James Holland picks me up from Salisbury train station, appropriately enough, in a piece of history. The Second World War historian, novelist and co-chair of the Chalke Valley History Festival (CVHF) drives a 1949 Citroën Traction Avant, and as we rattle through country lanes to our lunch meeting with Holland's CVHF co-chair, Ottakar's founder James Heneage, I feel somewhat underdressed without a fedora.
The CVHF is in its second year, and is carving out quite a name for itself. In its inaugural year, CVHF had just 12 events, but all were almost to capacity—the festival sold over 3,500 tickets in the course of a weekend. This year, things are being ramped up considerably, with a new 22-acre venue and 50 events over six days (26th June to 1st July). Speakers include a veritable who's who of historians, including Antony Beevor, Amanda Vickery, Max Hastings and James Holland's brother, Tom.
The CVHF was set up in 2011 in this part of Wiltshire because long-time friends Heneage and Holland live in the area—the latter for almost his whole life, apart from university and a stint working in London publishing; while Heneage has been a resident for 20 years.
CVHF was set up for an almost evangelical reason for the two men: to underscore the importance of history and get more people, particularly young people, enthusiastic about it. Heneage says: "The teaching of history is so very important, and quite frankly we don't do it as well as we should in this country, and it's not even compulsory on the National Curriculum after Year Nine. This is absurd when you think we live in a time where politicians continue to make the same mistakes that have been made in the past—in the Middle East, for example."
As a consequence, there is a expanded children's focus this year, including a Horrible Histories event, Michael Morpurgo talking about War Horse, and a number of workshops and demonstrations where children can learn how to sword fight, or see a Second World War weapons display.
Holland says: "This year we're having several living history groups—who, quite frankly, often get a bad rap. But these people really know their stuff, and they can help bring history alive. We have an event where you can hear Juliet Barker talk about Agincourt, then you can go and actually see one of the living history groups explain and demonstrate shooting longbows just like they used at Agincourt."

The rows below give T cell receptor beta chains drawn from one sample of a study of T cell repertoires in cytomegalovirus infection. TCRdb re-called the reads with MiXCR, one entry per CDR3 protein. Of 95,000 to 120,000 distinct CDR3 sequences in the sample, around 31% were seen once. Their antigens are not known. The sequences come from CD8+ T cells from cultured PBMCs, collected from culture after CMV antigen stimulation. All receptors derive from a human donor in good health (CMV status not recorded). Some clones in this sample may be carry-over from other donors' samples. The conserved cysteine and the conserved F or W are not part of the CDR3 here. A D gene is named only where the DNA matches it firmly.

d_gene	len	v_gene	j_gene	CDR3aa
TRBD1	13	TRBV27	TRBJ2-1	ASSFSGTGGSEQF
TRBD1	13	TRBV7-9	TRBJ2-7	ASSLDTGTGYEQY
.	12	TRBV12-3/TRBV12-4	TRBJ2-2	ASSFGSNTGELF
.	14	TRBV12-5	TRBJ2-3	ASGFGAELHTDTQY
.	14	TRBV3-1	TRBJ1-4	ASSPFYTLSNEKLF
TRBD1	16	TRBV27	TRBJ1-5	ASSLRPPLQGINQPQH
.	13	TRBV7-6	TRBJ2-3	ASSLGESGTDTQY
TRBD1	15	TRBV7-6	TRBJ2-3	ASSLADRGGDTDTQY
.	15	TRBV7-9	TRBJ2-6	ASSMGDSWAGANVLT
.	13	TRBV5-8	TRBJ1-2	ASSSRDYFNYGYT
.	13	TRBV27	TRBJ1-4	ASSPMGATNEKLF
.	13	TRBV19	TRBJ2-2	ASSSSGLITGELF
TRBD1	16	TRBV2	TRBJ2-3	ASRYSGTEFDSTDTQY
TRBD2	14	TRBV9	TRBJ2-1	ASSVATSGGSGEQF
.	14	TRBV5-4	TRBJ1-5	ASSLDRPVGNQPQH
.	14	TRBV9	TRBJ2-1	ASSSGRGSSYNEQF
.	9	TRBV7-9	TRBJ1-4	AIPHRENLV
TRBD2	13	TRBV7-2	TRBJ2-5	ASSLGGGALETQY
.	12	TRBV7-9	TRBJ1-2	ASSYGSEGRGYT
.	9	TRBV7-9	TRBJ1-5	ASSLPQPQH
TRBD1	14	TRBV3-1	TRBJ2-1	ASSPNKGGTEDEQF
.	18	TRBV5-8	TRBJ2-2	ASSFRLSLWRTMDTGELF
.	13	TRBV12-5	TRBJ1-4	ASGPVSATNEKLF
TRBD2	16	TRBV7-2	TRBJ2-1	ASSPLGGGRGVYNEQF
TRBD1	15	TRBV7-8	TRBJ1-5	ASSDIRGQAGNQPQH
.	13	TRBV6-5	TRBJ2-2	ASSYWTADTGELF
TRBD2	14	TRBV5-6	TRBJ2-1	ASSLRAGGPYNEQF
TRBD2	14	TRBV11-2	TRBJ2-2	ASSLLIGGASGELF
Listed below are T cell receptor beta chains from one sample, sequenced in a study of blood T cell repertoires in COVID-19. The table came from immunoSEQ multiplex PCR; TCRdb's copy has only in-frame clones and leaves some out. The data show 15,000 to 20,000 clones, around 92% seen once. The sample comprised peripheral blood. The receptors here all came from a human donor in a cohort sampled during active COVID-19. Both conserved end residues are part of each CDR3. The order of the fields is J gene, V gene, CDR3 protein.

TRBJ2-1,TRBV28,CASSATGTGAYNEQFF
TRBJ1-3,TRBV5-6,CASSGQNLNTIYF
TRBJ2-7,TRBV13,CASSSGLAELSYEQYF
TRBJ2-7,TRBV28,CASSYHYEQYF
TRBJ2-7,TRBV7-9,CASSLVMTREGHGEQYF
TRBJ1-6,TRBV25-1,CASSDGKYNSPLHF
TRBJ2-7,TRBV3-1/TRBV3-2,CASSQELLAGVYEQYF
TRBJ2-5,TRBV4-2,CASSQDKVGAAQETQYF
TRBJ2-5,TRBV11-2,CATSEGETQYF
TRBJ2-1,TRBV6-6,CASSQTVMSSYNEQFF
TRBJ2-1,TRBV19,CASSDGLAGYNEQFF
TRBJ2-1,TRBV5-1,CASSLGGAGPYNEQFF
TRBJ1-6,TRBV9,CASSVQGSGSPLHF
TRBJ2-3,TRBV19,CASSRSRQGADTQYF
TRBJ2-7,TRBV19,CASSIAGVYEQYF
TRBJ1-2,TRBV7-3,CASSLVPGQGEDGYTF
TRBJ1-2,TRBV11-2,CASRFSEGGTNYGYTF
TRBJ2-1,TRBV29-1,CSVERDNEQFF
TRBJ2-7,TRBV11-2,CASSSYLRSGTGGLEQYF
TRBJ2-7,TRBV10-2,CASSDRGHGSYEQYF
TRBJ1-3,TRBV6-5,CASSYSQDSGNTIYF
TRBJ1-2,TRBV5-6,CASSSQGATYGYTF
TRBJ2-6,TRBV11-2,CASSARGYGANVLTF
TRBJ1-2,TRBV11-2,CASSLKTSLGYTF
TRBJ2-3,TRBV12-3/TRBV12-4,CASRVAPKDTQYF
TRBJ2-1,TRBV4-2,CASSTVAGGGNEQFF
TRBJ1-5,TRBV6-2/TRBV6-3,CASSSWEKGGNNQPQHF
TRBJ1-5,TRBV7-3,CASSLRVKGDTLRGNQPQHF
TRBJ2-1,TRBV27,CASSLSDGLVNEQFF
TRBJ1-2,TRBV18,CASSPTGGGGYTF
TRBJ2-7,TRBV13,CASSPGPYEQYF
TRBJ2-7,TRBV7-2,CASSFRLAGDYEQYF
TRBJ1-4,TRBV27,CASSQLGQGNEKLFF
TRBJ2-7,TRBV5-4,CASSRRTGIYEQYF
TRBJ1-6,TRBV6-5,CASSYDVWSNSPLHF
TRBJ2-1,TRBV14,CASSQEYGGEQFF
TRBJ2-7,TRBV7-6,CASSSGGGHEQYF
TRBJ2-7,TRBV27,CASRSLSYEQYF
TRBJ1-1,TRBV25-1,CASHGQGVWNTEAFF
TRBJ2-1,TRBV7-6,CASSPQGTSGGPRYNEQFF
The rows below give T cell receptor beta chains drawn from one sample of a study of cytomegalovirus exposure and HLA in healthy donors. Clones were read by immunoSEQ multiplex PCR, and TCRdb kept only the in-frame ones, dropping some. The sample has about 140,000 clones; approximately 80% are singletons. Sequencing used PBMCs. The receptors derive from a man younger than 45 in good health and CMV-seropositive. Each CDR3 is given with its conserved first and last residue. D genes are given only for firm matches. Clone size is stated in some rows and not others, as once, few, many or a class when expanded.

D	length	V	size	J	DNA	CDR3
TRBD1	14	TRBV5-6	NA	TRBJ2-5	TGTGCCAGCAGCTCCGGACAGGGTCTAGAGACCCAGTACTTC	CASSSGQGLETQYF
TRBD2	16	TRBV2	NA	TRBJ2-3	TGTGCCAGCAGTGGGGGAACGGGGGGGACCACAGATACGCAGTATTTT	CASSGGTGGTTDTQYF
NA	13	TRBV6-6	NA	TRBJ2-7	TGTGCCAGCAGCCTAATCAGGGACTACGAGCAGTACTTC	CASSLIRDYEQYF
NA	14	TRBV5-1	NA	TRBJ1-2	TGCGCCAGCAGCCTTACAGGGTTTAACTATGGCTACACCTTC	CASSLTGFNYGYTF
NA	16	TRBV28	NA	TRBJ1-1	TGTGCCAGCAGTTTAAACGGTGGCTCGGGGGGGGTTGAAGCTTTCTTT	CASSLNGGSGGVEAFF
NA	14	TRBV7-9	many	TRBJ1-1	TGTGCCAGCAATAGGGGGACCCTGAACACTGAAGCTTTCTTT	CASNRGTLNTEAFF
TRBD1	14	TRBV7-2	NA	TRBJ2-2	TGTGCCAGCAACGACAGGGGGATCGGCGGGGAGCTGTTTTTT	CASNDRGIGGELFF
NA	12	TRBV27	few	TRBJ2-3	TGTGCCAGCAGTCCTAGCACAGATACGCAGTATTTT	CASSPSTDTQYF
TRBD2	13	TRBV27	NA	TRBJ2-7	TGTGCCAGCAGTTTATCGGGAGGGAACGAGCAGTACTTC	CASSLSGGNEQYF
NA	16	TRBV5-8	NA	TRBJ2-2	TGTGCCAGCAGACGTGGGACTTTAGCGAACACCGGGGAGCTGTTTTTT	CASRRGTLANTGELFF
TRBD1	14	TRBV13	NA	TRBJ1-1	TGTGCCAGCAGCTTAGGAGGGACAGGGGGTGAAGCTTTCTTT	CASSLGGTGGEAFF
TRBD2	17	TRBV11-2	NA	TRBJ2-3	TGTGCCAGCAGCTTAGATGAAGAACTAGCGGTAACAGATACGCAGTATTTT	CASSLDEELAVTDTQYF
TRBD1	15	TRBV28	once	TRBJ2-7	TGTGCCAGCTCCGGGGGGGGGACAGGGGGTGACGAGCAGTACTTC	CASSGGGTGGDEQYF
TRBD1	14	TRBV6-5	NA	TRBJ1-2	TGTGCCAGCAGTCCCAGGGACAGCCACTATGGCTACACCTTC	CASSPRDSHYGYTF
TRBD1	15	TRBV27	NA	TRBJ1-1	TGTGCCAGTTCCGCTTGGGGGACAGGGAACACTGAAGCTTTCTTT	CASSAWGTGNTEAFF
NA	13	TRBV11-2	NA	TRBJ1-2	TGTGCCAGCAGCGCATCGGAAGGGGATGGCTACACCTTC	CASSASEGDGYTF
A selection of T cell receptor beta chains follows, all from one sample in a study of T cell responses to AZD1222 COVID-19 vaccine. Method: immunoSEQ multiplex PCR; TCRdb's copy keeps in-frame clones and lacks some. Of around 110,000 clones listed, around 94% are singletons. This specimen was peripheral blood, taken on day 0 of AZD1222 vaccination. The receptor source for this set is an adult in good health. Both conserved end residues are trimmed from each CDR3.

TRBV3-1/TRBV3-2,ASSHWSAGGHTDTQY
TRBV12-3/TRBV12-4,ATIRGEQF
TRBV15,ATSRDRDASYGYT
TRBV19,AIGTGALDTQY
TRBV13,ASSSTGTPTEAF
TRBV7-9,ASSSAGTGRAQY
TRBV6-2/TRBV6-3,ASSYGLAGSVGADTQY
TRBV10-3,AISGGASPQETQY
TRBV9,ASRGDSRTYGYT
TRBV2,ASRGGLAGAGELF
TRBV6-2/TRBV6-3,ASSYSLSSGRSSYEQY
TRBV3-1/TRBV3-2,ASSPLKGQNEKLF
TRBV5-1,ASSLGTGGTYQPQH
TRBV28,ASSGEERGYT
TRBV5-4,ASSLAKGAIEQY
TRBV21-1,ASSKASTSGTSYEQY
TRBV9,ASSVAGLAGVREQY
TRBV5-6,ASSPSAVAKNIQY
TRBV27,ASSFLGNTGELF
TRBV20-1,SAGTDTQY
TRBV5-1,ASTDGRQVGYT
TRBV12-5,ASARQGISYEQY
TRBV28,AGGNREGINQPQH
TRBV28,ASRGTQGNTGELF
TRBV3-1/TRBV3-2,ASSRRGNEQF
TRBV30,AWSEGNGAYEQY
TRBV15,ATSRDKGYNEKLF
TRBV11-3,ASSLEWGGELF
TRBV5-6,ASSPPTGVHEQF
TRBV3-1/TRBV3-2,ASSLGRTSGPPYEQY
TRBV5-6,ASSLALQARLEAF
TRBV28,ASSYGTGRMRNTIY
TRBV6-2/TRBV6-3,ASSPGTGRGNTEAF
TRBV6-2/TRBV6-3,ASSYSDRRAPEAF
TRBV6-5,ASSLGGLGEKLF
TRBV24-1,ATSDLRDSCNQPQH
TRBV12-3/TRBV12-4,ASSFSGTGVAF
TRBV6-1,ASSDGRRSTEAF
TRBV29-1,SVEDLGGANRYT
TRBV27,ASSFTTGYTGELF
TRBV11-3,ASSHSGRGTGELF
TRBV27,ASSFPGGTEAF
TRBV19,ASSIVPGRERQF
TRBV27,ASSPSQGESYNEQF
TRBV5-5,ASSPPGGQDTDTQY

The idea is not simply to proselytise about history during the festival itself. CVHF recently launched two children's history writing prizes—one for 11- to 14-year-olds, the other for 15–18s—in association with its on-site bookselling partner Waterstones and its media sponsor the Daily Mail (the winners' prize packages include a consultancy with agents at Conville & Walsh). Perhaps even more crucially, this year the festival has set up the Chalke Valley History Trust. All proceeds from the festival will go into the trust, with funds to be used to boost history in schools by way of things like scholarships or funding trips to historic sites.
At the moment, Holland essentially handles the programming of the festival and Heneage looks after the business side. As the CVHF expanded, both saw the need to have speakers other than "pure" historians, so the programme this year includes the likes of Morpurgo, Victoria Hislop and BBC Radio 4's Edward Stourton.
"With new festivals popping up every week, it is essential to have a u.s.p.," says Heneage. "So history is still very much the focus, even with our non-historians. [Hislop] is not talking about her novels per se, but about Greece's tumultuous 20th century, which she has researched meticulously for her books. A subject, of course, which is very relevant today."
Chalke Valley fact box 2012
9 Living history groups
22-acre new venue